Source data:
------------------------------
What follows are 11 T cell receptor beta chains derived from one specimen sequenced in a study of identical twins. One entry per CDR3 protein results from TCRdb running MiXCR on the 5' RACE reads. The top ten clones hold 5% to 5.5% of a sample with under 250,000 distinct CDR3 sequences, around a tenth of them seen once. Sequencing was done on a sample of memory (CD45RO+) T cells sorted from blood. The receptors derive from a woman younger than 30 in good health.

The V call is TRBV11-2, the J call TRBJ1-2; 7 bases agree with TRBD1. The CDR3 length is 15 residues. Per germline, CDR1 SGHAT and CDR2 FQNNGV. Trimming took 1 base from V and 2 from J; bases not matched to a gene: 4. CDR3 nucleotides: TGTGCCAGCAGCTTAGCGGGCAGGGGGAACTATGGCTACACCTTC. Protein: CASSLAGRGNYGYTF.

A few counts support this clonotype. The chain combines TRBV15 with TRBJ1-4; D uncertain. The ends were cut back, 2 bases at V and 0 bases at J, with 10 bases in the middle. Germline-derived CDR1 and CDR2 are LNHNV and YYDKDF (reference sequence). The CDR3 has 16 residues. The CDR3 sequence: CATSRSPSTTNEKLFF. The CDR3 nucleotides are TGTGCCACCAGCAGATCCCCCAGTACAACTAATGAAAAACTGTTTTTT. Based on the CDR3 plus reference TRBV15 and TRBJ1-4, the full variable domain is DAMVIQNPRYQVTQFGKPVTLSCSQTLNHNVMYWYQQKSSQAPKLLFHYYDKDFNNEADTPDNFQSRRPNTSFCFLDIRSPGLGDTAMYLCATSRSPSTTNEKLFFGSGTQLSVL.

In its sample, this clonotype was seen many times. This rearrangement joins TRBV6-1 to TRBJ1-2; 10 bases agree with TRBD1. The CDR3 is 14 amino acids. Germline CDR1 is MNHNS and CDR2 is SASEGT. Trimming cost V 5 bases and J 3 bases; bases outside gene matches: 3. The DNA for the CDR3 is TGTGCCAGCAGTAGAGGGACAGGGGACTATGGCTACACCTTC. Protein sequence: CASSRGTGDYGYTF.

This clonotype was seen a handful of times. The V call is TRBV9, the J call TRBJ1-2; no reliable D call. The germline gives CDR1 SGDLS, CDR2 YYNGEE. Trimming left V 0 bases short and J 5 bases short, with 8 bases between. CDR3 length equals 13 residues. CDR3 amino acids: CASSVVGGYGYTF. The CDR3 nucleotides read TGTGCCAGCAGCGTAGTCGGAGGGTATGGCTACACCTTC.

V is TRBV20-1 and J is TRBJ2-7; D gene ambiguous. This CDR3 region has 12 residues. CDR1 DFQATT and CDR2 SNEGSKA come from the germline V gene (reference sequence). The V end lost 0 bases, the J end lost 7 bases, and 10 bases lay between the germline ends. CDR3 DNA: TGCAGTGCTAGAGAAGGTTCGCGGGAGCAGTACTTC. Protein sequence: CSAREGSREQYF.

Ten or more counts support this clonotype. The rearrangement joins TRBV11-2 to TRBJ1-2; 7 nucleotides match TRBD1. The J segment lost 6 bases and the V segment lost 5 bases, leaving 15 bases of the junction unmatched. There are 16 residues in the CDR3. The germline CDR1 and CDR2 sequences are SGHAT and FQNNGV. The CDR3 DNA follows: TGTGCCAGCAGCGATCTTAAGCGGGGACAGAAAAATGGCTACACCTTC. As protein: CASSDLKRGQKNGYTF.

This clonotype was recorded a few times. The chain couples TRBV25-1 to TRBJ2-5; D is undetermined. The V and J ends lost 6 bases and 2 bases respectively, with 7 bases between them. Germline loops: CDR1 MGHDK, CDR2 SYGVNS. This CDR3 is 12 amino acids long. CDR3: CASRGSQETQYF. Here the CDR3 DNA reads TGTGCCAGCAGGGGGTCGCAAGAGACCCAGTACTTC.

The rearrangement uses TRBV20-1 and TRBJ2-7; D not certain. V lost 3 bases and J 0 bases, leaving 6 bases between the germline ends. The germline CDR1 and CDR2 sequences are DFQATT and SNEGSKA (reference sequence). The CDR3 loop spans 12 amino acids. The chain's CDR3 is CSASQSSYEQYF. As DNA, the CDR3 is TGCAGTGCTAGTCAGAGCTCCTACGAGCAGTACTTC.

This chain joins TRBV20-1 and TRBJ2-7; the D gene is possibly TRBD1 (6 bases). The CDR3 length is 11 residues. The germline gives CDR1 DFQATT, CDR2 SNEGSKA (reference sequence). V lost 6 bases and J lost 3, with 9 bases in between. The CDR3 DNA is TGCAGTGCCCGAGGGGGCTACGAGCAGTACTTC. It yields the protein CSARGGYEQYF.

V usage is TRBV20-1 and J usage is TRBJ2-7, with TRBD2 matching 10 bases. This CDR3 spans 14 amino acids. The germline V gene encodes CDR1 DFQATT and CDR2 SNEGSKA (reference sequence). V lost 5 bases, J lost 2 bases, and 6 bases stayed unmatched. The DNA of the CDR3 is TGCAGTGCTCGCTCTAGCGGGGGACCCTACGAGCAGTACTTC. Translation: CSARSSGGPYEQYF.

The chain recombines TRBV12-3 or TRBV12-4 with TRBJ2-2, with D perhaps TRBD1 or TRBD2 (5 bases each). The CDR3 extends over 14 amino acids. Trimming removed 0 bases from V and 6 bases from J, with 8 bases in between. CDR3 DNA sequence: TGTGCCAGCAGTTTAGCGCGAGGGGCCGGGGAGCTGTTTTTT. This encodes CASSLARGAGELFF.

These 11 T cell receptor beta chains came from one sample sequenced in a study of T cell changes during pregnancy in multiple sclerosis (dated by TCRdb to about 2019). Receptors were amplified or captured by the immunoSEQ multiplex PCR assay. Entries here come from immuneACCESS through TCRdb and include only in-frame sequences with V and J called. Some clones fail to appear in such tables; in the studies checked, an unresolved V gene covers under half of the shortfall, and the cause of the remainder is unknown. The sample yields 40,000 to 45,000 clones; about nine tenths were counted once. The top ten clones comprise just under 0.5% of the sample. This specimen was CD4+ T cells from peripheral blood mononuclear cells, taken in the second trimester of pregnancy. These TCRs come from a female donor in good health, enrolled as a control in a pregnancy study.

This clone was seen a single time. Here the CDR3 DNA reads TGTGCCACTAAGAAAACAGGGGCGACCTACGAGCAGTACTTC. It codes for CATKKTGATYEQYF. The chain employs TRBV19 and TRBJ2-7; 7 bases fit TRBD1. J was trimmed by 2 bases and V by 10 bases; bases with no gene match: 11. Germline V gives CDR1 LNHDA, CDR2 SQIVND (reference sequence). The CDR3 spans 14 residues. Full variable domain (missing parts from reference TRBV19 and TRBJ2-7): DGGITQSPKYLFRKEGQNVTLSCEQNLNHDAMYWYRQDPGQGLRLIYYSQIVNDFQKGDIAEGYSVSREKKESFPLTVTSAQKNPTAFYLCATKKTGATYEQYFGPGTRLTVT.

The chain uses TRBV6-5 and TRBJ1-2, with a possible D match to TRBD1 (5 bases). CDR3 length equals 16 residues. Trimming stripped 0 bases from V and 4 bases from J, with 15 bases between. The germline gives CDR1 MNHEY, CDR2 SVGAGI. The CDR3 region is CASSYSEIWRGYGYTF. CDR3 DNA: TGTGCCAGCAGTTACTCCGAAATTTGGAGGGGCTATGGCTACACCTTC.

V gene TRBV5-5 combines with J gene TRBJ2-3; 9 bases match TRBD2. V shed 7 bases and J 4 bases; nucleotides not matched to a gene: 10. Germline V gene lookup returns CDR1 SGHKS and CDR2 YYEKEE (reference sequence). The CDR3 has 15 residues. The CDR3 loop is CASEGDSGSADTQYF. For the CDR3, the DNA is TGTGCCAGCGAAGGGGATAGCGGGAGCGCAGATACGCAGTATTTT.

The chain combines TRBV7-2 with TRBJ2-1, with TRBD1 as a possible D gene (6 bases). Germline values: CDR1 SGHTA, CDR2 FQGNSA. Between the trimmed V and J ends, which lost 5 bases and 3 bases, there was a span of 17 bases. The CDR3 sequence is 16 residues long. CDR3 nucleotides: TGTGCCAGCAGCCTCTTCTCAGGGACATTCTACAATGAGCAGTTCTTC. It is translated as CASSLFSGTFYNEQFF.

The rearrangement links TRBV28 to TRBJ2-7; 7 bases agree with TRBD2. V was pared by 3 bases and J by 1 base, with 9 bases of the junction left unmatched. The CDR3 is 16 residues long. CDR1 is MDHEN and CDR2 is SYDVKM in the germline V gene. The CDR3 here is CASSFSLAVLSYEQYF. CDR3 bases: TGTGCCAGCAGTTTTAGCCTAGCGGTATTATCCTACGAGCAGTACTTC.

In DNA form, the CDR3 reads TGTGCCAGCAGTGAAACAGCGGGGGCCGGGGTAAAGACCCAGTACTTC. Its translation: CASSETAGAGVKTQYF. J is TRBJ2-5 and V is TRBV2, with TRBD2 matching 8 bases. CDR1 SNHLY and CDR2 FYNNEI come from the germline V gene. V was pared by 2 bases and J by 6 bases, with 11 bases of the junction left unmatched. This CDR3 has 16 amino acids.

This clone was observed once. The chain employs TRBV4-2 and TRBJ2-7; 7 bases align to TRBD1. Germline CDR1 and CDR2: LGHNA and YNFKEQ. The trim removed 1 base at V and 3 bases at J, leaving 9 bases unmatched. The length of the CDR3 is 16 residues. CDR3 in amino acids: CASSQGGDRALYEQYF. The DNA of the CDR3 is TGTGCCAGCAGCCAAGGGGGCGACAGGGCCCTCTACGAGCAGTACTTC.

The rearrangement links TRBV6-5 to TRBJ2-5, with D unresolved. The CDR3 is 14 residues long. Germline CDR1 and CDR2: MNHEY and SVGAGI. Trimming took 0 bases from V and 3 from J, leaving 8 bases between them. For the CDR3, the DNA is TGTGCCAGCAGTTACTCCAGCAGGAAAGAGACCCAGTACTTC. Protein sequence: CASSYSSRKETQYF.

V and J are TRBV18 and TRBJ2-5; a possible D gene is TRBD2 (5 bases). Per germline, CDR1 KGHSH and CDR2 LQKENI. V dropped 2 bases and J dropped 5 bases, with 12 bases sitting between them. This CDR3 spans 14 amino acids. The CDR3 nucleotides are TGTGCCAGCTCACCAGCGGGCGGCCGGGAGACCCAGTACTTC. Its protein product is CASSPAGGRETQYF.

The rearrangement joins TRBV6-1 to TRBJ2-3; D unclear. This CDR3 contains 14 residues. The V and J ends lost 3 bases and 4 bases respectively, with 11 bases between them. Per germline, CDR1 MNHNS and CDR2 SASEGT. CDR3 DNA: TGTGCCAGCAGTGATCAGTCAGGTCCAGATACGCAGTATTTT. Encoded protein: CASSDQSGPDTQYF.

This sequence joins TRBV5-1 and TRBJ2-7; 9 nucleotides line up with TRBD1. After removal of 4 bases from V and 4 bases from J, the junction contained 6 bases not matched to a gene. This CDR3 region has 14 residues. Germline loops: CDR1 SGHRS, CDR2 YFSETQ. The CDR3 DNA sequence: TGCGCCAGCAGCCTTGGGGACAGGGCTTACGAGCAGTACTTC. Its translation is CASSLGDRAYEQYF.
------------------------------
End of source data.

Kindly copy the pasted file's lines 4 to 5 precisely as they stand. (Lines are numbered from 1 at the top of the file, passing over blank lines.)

In its sample, this clonotype was seen many times. This rearrangement joins TRBV6-1 to TRBJ1-2; 10 bases agree with TRBD1. The CDR3 is 14 amino acids. Germline CDR1 is MNHNS and CDR2 is SASEGT. Trimming cost V 5 bases and J 3 bases; bases outside gene matches: 3. The DNA for the CDR3 is TGTGCCAGCAGTAGAGGGACAGGGGACTATGGCTACACCTTC. Protein sequence: CASSRGTGDYGYTF.

This clonotype was seen a handful of times. The V call is TRBV9, the J call TRBJ1-2; no reliable D call. The germline gives CDR1 SGDLS, CDR2 YYNGEE. Trimming left V 0 bases short and J 5 bases short, with 8 bases between. CDR3 length equals 13 residues. CDR3 amino acids: CASSVVGGYGYTF. The CDR3 nucleotides read TGTGCCAGCAGCGTAGTCGGAGGGTATGGCTACACCTTC.